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September 29, 2010

Last day to register a ground rent in Maryland

Got ground rent? State law says it will disappear in a puff of smoke if it isn't registered today in person or by mail (meaning postmarked Sept. 29).

That's part of the raft of legislative change ushered in after a Baltimore Sun investigation in 2006, which found that a few ground rent owners were using the Colonial system to seize hundreds of homes over unpaid bills.

One of the changes is the registry. The idea is to make it easier for people to keep track of who owns the land under their homes and how to reach them, since ground-rent holders don't always send bills. Some who inherited ground rents have no idea what the things are, for instance.

But ground-rent owners, especially those with more than a few of the items, say it takes time and money to collect the information required. One is suing, arguing that the law -- register or lose the ground rent -- is unconstitutional. So the fate of unregistered ground rents is uncertain until that case is concluded.

More in today's story, and I'll be working on a longer piece about ground rent for Thursday.

Posted by Jamie Smith Hopkins at 12:01 AM | | Comments (9)
Categories: Ground rent
        

Comments

Ground rent seems like such a nightmare to me. I had a coworker who bought a house in Edgewater a couple years ago who wasn't told it was a land rent situation and was almost evicted because he didn't know he was supposed to be making payments.

Is this system ever used in newer construction, or is it all in older buildings?

Yikes, Mary -- I'm glad he didn't lose his house.

The Sun reporters who wrote the ground-rent series found examples of investors creating new ground rents during the housing bubble years, but if memory serves, it was primarily on older homes rather than newly built ones.

The state outlawed the creation of new ground rents in 2007.

This is so stupid that is 2010 we are paying ground rent, what is next fees for being being a ex-slave............

I've never even heard of land rent. That would be a total bummer to not know you are renting, not owning the land your house is on. I can't imagine the feeling of finding out later, and more importantly, can you afford this unexpected expense.

MIke

Mike, if you bought title insurance and weren't notified about the ground rent I think that the title company. should cover it. Also there is some responsibility of the selling agent and the seller to disclose this. Also it almost always comes up during the title search and most mortgage companies pick this up and wont make a loan without dealing with it.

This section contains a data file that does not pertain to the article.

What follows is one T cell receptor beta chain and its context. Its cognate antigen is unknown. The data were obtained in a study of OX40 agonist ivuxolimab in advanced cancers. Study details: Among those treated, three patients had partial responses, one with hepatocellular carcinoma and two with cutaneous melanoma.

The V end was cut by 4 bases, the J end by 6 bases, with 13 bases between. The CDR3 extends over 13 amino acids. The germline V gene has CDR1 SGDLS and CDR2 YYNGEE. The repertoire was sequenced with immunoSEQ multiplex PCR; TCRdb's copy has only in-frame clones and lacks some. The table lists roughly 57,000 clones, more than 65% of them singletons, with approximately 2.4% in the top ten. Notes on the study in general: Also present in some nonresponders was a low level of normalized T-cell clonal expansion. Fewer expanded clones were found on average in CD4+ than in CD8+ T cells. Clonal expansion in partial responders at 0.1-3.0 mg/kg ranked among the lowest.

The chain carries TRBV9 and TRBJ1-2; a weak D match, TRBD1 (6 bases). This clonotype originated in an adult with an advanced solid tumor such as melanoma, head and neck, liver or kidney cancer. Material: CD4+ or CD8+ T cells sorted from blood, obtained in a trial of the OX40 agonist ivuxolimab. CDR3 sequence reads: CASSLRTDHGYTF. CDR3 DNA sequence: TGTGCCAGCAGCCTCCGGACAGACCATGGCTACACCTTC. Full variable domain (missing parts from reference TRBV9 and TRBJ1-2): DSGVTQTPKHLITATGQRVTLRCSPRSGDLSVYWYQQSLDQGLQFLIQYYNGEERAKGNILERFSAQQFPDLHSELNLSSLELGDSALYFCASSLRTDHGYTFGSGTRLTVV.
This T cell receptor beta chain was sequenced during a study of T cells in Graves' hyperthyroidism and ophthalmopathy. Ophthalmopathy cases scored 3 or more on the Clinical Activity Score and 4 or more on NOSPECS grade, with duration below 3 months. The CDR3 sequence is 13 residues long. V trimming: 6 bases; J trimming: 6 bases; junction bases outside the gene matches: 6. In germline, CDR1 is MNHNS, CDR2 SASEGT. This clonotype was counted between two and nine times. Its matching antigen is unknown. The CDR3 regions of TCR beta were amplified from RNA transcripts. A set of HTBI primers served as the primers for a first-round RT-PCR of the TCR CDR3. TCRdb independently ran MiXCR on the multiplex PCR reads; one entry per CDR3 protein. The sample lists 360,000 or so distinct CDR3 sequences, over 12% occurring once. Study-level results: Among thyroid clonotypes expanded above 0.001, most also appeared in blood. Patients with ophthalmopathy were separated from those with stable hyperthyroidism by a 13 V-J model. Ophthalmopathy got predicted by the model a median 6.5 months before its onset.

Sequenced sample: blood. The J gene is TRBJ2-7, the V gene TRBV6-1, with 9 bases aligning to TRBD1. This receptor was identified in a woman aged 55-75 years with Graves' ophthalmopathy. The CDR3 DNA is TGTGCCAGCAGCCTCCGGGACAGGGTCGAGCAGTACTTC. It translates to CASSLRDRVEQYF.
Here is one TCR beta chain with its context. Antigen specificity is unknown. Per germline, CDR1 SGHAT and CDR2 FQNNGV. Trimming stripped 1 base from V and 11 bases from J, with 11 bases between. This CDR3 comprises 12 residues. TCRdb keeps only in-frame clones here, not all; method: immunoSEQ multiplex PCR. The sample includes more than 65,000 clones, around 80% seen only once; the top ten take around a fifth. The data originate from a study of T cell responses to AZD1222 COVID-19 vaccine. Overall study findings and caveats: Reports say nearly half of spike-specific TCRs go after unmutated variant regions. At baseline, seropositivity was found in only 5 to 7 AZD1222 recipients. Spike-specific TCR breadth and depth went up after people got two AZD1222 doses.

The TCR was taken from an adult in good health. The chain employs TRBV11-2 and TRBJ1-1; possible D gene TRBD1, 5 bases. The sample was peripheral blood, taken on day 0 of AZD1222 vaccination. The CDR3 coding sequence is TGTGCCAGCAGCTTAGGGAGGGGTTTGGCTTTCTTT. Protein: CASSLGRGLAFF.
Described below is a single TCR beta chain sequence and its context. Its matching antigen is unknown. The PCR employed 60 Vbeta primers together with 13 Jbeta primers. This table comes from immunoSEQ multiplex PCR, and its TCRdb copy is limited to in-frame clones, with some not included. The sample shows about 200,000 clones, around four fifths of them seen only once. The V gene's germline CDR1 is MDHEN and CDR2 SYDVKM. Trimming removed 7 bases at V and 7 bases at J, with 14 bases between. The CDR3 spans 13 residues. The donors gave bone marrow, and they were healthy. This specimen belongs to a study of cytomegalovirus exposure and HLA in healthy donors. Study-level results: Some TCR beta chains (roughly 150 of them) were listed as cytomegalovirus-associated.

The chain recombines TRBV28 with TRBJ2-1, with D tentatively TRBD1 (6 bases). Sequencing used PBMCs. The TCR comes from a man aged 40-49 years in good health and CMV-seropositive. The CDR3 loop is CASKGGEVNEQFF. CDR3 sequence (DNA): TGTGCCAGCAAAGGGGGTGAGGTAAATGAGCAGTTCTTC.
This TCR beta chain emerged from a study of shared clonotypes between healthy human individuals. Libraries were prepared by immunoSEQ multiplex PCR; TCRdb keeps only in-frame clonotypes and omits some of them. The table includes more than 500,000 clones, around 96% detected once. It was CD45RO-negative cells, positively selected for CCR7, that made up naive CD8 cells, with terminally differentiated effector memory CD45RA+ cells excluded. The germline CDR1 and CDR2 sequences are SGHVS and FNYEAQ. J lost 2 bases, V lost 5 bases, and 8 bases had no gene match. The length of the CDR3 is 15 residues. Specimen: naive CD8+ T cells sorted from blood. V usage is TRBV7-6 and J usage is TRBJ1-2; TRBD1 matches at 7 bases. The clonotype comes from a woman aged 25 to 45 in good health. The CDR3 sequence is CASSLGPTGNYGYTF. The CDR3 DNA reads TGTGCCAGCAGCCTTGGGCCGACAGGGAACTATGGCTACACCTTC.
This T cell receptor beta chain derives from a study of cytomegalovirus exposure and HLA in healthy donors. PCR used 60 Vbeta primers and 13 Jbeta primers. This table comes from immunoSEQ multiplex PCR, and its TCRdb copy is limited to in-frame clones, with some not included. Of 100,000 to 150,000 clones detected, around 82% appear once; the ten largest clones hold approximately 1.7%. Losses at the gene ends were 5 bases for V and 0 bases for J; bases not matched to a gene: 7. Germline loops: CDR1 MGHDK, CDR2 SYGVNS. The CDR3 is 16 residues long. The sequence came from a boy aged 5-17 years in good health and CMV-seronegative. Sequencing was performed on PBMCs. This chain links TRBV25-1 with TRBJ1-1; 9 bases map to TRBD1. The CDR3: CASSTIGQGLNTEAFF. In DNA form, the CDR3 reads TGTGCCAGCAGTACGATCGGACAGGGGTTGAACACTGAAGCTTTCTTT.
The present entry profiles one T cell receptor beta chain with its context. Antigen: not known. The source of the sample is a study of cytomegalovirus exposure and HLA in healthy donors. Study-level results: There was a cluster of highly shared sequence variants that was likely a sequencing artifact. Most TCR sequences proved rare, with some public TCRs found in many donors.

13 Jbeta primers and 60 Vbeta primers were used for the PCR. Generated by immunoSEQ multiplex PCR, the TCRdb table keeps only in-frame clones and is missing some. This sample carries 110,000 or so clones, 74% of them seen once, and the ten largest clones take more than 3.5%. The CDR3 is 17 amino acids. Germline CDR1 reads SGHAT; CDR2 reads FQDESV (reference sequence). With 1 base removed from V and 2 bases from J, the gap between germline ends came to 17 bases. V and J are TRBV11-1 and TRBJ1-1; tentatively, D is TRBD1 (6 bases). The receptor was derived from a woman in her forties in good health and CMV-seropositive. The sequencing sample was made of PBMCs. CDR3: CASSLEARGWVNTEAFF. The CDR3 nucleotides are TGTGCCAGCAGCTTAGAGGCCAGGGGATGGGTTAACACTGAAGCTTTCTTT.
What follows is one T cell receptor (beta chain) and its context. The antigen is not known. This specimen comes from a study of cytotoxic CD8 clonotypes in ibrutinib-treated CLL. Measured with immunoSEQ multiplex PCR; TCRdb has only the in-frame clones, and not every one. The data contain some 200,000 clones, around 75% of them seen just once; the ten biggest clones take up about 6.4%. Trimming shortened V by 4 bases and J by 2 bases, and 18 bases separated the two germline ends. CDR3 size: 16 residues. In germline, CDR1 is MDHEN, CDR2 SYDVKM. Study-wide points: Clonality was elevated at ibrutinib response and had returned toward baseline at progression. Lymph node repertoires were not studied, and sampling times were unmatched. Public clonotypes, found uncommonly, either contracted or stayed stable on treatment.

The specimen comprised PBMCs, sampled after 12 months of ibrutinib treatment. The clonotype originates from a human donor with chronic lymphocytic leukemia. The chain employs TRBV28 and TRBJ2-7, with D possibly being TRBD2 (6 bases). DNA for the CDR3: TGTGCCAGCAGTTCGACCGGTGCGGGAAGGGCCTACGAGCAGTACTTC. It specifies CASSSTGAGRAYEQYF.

If the land is only rented, then why aren't the ground rent holders responsible for the taxes on the land?

@Diane - That's the $64,000 question right there. Because the people that started ground rent were the people with power/clout, so they got the best of both worlds - the power to collect $$$ on the land, and the freedom to not get taxed on it.

It is up to the seller (not the selling agent) to disclose if they know about it, but as The Sun's great investigation showed, often even the sellers didn't know about it. A good title company can find the info, but even for them it can be difficult!

Many mortgage companies will compel the buyer to redeem it, but not all. I have had several buyers in Canton with ground rent that they did not have to redeem to get the loan. And on top of that, they did not redeem it by choice because it was a $90 a year ground rent, and that would take about $2,000 to redeem. They didn't plan to be there more than 5-7 years, so they decided to save the $2k expense and just pay the ~$500 in ground rent over that span. All depends on situation.

If your deed says you own the property "in fee simple," then it is not subject to a ground rent (unless there's an error in the deed ...)

Yes indeed, Louis -- thanks for pointing that out.

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About Jamie Smith Hopkins
Jamie Smith Hopkins, a Baltimore Sun reporter since 1999, writes about the regional economy. Her reporting on the housing market has won national and local awards. Hopkins is a Columbia native and has lived in Maryland all her life, save for 10 months spent covering schools in Ames, Iowa.
She trained to become a wonk by spending large chunks of time as a geek and an insufferable know-it-all.
Baltimore Sun articles by Jamie
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